Is the Legalization of Marijuana Really What We Want?
by larth1 on September 11, 2013 - 12:37pm
Roxanne Khamsi discusses where medical and recreational marijuana has been legalized throughout the United States, how the drug has drastically changed over the years and the short and long term effects of marijuana in her article, Going to Pot. The legalization of medical marijuana has become more popular throughout the United States as eighteen states have allowed the legal use of marijuana for medical purposes, while two states have legalized the use of recreational marijuana. However, people fail to recognize that the potency of marijuana has increased drastically and from 1993 to 2008 the concentration of THC, tetrahydrocannabinol, went from 3.4 to 8.8. Additionally, some experts say that the rise in cannabis can cause an addiction to occur, which leads to the effects of marijuana use. The short term effects of marijuana use include, a slowed reaction time, impaired distance perception, paranoia, irritability, poor attention span, a weakened working memory, delayed motor coordination, and it makes people more unaware of their surroundings. A few long term effects consist of impairment on a developing adolescent brain and an average decline of eight IQ points by the age of thirty-eight which was discovered in a study lead by psychologist, Madeline Meier of Duke University. Another aspect of marijuana use is that dealers price their product based on weight which can lead some dealers to add glass beads or sand to the marijuana and by inhaling these things can lead to inflammation and scarring of the lungs. Awareness may become more broadened due to the circumstances of excessive marijuana use and the fact that more states are legalizing marijuana.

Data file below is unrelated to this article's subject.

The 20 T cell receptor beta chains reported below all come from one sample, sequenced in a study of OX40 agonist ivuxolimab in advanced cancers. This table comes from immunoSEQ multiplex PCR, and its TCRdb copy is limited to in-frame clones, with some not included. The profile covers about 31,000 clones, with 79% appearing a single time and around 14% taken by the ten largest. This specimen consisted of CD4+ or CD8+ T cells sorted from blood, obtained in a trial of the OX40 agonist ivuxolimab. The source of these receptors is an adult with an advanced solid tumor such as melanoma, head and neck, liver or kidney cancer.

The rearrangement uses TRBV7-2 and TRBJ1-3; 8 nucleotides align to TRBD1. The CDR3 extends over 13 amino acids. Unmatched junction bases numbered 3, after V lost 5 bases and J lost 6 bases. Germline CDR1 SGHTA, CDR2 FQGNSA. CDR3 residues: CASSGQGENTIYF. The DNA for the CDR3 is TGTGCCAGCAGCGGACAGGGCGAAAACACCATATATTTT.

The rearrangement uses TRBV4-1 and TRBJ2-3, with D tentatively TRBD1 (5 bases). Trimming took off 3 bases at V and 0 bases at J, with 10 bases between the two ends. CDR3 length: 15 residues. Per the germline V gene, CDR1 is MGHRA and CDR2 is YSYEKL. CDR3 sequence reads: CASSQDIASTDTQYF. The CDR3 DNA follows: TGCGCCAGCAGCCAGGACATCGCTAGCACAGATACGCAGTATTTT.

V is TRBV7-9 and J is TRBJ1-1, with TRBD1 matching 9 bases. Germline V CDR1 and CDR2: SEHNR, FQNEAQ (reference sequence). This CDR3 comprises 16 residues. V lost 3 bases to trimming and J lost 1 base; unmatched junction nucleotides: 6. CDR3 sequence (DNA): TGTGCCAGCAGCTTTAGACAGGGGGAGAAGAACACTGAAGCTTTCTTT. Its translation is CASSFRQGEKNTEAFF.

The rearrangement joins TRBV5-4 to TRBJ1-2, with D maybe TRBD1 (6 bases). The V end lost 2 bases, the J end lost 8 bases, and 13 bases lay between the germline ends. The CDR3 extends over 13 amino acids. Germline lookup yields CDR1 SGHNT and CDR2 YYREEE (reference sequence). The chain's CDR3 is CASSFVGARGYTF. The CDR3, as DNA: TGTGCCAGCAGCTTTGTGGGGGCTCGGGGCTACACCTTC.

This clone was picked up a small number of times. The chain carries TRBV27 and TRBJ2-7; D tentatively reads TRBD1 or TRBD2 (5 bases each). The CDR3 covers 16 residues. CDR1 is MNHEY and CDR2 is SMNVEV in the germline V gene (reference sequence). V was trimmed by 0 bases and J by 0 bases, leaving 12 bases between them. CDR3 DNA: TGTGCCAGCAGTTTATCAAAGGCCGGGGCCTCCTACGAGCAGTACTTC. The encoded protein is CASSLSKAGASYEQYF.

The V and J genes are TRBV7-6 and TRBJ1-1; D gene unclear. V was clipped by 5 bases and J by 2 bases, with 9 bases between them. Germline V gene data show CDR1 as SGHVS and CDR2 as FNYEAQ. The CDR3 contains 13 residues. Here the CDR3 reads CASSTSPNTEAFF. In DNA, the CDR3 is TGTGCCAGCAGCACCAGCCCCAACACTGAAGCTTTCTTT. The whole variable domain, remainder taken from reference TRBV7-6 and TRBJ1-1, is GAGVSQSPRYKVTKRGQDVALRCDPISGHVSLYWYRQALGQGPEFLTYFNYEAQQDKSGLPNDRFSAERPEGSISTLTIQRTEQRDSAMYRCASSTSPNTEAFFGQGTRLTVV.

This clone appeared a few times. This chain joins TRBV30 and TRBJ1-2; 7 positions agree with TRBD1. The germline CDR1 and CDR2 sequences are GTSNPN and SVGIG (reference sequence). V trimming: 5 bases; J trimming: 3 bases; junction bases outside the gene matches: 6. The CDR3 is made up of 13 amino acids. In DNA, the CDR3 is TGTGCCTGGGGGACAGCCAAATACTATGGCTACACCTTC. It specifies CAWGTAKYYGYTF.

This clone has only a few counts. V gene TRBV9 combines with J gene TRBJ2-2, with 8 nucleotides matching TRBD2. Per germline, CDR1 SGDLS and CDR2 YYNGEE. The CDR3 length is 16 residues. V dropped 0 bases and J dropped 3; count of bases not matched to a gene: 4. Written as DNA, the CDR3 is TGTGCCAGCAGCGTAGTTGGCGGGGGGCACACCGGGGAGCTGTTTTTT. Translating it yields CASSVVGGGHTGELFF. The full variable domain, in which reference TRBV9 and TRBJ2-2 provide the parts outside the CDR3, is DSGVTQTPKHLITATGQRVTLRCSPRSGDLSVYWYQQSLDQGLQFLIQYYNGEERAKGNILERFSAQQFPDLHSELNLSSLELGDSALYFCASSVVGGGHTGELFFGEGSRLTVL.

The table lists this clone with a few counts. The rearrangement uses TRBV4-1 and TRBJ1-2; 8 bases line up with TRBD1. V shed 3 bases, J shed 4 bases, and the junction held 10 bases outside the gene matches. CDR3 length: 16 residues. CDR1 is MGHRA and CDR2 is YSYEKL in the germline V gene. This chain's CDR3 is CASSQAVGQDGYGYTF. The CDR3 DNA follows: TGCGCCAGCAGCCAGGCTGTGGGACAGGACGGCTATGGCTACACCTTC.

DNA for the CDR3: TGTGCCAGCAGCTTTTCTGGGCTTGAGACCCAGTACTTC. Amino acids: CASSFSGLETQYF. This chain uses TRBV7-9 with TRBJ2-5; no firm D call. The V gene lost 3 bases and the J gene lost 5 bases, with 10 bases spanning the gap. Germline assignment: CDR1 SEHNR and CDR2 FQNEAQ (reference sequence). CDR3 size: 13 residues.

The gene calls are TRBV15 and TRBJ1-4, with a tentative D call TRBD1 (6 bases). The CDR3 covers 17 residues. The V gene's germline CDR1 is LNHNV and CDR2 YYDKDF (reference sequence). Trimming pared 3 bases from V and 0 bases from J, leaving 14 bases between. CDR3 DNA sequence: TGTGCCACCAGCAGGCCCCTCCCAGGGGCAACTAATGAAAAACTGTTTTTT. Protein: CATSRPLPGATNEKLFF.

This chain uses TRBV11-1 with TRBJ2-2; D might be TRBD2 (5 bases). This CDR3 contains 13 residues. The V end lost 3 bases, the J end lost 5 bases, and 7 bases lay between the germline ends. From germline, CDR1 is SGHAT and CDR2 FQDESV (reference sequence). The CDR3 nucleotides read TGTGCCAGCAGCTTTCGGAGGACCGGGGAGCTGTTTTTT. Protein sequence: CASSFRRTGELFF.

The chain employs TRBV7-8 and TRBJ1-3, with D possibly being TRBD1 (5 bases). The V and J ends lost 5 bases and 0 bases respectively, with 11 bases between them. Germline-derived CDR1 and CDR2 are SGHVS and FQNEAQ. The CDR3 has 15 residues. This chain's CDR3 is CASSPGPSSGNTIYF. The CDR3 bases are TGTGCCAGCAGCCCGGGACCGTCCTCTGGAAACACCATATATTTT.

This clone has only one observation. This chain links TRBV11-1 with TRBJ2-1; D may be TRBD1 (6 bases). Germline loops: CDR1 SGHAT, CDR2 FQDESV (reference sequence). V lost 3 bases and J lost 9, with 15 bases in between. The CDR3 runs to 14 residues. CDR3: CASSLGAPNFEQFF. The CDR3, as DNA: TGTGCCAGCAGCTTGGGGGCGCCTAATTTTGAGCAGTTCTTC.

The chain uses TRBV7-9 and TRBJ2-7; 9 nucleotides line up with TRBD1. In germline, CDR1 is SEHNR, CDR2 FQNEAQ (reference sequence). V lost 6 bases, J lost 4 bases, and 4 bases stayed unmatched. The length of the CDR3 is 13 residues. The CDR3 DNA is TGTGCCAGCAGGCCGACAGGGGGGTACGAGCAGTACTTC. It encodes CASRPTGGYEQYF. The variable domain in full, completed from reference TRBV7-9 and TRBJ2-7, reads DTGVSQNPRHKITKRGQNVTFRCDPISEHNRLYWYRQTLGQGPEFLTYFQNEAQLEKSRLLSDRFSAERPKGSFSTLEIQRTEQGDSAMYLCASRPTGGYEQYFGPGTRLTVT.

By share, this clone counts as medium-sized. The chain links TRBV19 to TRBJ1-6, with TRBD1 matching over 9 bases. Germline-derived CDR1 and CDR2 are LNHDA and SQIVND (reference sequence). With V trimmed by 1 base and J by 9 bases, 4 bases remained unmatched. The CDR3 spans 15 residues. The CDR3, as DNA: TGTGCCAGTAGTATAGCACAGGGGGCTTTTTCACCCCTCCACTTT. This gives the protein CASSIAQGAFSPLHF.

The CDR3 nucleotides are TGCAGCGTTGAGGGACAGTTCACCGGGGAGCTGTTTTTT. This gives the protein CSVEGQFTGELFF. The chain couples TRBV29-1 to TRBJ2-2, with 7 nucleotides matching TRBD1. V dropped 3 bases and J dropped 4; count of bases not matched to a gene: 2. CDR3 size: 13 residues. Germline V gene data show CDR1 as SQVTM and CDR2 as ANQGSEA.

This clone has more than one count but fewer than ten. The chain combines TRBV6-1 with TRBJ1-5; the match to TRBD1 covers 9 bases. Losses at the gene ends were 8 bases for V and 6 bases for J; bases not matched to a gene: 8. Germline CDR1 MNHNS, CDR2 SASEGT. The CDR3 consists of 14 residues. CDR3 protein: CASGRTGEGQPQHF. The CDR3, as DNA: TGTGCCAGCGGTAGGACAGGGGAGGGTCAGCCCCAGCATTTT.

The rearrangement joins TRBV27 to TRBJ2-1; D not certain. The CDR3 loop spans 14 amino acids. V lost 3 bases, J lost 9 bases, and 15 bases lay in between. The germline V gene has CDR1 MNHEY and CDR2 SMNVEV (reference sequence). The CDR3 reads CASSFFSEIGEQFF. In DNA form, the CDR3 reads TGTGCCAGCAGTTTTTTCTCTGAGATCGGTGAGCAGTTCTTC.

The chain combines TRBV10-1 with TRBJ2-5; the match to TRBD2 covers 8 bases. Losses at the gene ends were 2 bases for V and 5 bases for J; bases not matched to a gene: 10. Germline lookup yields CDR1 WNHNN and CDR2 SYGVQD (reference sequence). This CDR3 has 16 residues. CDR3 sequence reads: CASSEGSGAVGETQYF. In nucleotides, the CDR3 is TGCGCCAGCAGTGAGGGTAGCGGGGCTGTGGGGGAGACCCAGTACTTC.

Roxanne Khamsi really nails it when she discusses the effects of marijuana. Many people claim that marijuana is simply a relaxation method and has to harm, however, Roxanne Khamsi explains each effect and where it was studied. By stating that the potency of THC has gone from 3.4 to 8.8 in a fifteen year time span, reported by The American Society of Addiction Medicine, is frightening in a way. With the new technologies being discovered people may add on to the cannabis levels causing worsened effects as if what Khamsi has discussed is not already ruthless enough! A concern that arose in my head as I was reading is that there has been no study yet recorded that shows if daily use of marijuana has an effect on the lungs. Mark Pletcher makes a valid point when he says, "Somebody should do that study if marijuana is going to become legalized and prescribed.” Otherwise, once people are using marijuana more and more daily, they are not informed if their lungs are being effected or not. If someone is worried about that issue this research can help prevent them from unnecessary marijuana use. Lastly, a few keywords stuck out to me which include paranoia, slowed, delayed, and weakened. These are words that describe effects of marijuana use and if more people are going to be “medically” and recreationally using marijuana, production of society may be slowed and lead to simply more lazy citizens, as if we do not already have that enough as is.
Khamsi, R. (2013). Going to Pot. Scientific American, 308(6), 34-36.